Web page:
Elizabeth Sarkel knew she wanted to pursue a degree in the sciences since the moment she moved into her dorm in Babcock freshman year.
Her passion for the sciences developed as she grew up and was able to get professional experience in a science lab at the University of Chicago during her senior year of high school. Sarkel discovered her home in the lab before making the final decision on where to attend college.
After being charmed by Wake Forest’s small class sizes and the chance to actually get to know professors, Sarkel graduated from her high school in Columbus, OH and traveled to Winston-Salem. Over her past four years here, Sarkel has spent her time performing classical cello for the orchestra, studying plant roots in Professor Gloria Muday’s research lab and relaxing with friends on the Quad.
Sarkel is part of the first class at Wake Forest to major in biochemistry and molecular biology along with six other students. One of her favorite parts of her time as a Demon Deacon has been watching the opening of Wake Downtown in the Innovation Quarter of Winston-Salem. Sarkel takes several of her classes at Wake Downtown and was thrilled about the opportunity to use new equipment and study in this atmosphere. She looks forwards to hearing about all of the new opportunities that science students will have with these facilities.
Although she splits her life between the lab and the stage in Scales, she still found time to study abroad in Austria at Wake Forest’s Flow House in Vienna.
“Vienna is a great city for classical music,” Sarkel said. “It was cool being around where a lot of the greatest composers had lived in Austria and I got to see a lot of musical performances while doing science research at the same time.”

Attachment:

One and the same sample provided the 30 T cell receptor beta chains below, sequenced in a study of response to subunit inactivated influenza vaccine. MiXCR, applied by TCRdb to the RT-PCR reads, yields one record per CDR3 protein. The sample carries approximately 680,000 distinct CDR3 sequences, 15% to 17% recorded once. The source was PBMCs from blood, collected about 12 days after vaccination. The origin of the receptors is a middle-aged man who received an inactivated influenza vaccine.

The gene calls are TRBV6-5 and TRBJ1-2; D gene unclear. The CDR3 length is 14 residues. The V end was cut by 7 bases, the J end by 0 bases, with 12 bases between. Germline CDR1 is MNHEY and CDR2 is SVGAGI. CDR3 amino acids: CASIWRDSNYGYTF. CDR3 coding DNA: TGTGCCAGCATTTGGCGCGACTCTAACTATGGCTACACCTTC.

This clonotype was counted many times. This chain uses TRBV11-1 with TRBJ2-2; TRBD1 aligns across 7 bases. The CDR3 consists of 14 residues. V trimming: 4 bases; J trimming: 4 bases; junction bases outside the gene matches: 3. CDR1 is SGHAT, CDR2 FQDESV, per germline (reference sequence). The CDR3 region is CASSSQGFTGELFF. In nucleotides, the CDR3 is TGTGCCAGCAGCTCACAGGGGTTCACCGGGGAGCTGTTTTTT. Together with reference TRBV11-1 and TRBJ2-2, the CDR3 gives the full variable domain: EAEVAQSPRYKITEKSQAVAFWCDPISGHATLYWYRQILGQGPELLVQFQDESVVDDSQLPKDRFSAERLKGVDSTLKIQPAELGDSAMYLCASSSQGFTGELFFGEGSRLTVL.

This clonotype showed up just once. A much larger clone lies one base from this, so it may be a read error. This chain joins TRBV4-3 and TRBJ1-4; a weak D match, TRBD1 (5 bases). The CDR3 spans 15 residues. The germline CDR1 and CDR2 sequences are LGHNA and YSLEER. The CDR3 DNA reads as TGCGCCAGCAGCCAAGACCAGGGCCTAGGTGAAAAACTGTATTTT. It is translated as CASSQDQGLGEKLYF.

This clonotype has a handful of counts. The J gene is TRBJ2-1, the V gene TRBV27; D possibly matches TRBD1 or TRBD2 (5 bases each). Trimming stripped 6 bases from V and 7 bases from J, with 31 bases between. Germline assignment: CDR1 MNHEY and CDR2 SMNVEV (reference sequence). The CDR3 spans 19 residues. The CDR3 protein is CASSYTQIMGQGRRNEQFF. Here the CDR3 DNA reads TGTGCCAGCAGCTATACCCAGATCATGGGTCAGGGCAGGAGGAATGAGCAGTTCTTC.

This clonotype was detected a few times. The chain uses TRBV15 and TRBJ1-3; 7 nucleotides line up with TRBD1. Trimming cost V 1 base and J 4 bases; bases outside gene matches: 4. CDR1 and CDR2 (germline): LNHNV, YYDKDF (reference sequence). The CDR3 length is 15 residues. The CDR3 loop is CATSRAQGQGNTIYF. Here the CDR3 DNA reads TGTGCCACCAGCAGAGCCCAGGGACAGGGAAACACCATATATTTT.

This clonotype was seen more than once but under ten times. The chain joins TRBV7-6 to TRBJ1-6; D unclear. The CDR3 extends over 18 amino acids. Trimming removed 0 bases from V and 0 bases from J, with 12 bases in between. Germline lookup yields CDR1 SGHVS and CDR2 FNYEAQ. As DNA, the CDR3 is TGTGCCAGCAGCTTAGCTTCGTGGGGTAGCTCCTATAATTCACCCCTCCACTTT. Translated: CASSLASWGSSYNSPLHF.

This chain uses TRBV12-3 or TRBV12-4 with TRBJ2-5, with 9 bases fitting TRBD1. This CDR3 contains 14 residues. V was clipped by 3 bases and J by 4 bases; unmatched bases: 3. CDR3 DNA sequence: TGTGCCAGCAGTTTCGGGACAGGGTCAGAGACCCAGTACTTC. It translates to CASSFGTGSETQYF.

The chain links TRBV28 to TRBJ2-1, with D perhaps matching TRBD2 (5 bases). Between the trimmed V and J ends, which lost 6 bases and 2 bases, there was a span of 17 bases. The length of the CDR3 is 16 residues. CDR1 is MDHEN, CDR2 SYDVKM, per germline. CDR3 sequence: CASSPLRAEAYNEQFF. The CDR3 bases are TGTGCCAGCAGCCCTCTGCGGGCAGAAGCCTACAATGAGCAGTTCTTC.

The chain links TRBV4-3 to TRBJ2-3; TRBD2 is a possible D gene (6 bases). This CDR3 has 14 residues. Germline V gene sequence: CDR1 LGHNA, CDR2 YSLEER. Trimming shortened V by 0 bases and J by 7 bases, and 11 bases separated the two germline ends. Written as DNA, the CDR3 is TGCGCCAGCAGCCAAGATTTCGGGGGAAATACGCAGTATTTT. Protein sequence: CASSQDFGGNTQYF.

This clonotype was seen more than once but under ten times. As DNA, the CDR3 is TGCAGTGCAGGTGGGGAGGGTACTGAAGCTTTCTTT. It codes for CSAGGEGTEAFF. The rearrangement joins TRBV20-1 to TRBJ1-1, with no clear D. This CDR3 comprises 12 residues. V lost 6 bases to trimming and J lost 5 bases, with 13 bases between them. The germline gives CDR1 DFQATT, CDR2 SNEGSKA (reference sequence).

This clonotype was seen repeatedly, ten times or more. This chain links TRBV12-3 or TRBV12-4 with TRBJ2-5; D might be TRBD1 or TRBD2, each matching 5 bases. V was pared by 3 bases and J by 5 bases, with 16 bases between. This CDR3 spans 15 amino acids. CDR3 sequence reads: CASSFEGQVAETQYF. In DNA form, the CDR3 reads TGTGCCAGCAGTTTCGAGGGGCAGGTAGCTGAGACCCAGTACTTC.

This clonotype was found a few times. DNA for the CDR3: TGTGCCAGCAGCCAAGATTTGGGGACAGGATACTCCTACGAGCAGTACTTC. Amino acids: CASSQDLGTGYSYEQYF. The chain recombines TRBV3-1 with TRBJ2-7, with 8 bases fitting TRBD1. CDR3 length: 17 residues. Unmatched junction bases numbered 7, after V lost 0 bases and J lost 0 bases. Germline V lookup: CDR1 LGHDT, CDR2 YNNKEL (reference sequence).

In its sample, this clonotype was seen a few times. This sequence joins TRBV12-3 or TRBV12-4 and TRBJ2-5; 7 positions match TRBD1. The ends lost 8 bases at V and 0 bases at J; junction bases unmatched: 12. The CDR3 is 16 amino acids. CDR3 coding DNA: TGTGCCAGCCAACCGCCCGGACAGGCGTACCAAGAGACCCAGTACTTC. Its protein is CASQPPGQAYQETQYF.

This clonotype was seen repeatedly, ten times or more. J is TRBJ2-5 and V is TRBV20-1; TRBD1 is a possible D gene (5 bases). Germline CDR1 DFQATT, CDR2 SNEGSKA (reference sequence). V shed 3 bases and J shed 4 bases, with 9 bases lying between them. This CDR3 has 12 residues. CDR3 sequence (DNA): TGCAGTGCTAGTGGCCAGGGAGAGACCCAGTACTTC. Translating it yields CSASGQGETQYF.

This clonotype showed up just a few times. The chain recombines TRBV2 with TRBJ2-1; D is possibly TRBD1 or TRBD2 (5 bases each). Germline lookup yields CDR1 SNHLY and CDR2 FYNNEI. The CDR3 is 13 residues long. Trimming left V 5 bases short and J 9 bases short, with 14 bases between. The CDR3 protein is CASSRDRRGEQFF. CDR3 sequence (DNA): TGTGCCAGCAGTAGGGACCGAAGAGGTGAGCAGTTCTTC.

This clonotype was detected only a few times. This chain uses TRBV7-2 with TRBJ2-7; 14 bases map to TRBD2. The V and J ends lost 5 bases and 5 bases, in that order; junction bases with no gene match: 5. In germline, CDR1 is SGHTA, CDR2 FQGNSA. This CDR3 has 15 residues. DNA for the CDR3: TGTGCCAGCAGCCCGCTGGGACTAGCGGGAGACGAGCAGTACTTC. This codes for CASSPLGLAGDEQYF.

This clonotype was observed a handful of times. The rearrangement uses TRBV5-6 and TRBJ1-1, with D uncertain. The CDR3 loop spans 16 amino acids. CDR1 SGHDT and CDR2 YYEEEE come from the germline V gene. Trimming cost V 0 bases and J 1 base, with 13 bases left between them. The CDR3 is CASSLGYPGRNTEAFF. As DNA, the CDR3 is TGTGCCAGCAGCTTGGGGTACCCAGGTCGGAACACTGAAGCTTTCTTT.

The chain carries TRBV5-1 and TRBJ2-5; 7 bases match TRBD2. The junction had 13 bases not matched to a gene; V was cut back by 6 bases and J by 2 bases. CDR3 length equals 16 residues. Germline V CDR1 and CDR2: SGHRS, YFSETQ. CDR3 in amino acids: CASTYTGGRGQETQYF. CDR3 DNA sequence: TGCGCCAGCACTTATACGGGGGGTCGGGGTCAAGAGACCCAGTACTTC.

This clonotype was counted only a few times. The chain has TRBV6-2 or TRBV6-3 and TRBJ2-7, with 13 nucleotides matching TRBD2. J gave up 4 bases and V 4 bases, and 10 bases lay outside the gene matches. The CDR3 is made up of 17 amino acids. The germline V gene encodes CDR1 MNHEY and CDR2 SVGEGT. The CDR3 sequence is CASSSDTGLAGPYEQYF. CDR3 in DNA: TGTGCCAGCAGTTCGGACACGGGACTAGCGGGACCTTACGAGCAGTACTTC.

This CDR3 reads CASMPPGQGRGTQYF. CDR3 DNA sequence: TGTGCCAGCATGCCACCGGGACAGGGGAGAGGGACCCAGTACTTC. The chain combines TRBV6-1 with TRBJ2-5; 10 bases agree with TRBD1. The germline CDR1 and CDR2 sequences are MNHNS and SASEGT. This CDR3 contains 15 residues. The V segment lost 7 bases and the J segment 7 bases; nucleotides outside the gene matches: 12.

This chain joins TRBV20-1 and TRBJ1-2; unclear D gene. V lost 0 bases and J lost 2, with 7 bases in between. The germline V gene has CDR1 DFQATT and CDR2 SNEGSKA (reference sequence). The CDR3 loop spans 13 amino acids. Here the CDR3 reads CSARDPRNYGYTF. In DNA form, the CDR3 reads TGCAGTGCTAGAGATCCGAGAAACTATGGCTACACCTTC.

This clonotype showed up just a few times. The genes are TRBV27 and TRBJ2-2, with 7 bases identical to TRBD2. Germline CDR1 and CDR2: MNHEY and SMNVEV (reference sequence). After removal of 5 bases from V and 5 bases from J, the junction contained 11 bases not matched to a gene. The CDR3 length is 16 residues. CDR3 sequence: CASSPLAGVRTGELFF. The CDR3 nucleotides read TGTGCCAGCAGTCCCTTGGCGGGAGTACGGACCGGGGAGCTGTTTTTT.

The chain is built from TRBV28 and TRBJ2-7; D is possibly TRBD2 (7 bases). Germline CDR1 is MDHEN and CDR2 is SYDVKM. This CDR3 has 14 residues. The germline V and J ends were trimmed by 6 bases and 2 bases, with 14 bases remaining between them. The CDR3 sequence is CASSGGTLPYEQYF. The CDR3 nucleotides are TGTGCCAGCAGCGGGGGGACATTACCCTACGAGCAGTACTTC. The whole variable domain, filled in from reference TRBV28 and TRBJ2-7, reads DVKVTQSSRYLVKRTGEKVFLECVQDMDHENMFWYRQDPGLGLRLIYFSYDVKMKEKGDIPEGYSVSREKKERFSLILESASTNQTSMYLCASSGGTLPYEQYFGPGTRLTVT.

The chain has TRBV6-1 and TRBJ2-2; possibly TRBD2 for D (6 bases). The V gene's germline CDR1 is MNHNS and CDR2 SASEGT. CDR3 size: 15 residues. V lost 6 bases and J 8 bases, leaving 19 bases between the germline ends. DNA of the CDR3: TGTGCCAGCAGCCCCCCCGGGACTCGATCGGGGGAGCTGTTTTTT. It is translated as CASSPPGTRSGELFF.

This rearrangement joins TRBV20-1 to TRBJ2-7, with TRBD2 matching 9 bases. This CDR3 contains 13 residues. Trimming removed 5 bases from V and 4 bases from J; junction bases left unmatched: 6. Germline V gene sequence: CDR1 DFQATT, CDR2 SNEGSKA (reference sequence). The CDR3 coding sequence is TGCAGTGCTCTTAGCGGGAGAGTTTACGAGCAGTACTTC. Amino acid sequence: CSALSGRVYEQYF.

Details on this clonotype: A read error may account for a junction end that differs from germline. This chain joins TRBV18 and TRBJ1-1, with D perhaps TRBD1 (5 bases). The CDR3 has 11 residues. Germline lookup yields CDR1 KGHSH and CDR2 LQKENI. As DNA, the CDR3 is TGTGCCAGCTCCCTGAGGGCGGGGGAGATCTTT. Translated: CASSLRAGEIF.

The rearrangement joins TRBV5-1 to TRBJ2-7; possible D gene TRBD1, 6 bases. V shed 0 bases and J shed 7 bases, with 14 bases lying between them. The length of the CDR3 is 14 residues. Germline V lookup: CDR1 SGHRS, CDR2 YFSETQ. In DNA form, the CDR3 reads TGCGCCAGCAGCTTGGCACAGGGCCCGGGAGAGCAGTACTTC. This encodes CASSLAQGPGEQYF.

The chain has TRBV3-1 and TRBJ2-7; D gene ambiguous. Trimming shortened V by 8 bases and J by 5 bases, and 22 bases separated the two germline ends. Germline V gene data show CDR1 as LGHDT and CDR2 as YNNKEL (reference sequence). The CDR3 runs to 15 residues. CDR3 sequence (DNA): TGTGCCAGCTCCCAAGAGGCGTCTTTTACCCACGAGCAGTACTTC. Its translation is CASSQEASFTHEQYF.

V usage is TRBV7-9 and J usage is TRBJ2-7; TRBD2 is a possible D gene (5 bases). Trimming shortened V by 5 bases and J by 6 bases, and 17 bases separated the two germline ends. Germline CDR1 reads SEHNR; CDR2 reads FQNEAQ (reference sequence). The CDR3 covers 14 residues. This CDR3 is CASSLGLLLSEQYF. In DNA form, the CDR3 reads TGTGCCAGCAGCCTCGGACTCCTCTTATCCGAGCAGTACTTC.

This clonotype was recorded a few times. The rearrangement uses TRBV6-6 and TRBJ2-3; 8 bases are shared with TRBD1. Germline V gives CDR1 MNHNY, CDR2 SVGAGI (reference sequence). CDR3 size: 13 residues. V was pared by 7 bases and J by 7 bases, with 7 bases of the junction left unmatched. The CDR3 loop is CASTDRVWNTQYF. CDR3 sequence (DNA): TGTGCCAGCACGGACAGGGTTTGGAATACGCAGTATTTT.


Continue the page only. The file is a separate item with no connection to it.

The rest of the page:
She was also grateful to gain experience learning about the scientific field from an international perspective and thinks it will be an extremely useful skill for her future career.
After graduating in May, Sarkel will be continuing her education at UNC Chapel Hill. She will be pursuing a PhD through one of UNC’s umbrella programs, which allows students to explore the fields of genetics and molecular biology, then chose their thesis lab after the first year.
Sarkel has yet to determine the exact basis of research she will study during her career, but is very passionate about learning and is curious about the world around her. She is more interested in the research side of the biomedical field rather than actually practicing medicine.
“Ultimately, I would like to go into academia and do research involving asking basic questions about genetics, biochemistry, molecular biology, and thinking about how all those basic mechanisms regulate organisms and how they respond to the environment,” Sarkel said.
With graduation quickly approaching, Sarkel took a moment to reflect on her time at Wake Forest and the wealth of memories she has made. She will miss being in the orchestra and having so many musical opportunities easily available, but plans on continuing to play in some capacity. After developing such close relationships with professors in the science department, Sarkel also looks forward to meeting new professors in a different environment.
With all of this experience under her belt, Sarkel also had some advice for all of the students still at Wake Forest.
“Get to know your professors well and spend a lot of time learning a specific topic very in-depth,” Sarkel said. “That has helped me grow and figure out what I want to do as much as going abroad did.”
From her time in Babcock freshman year to Dogwood senior year and everything in between, Sarkel has truly appreciated her time as a Demon Deacon and made a deep impact on the students and faculty of Wake Forest.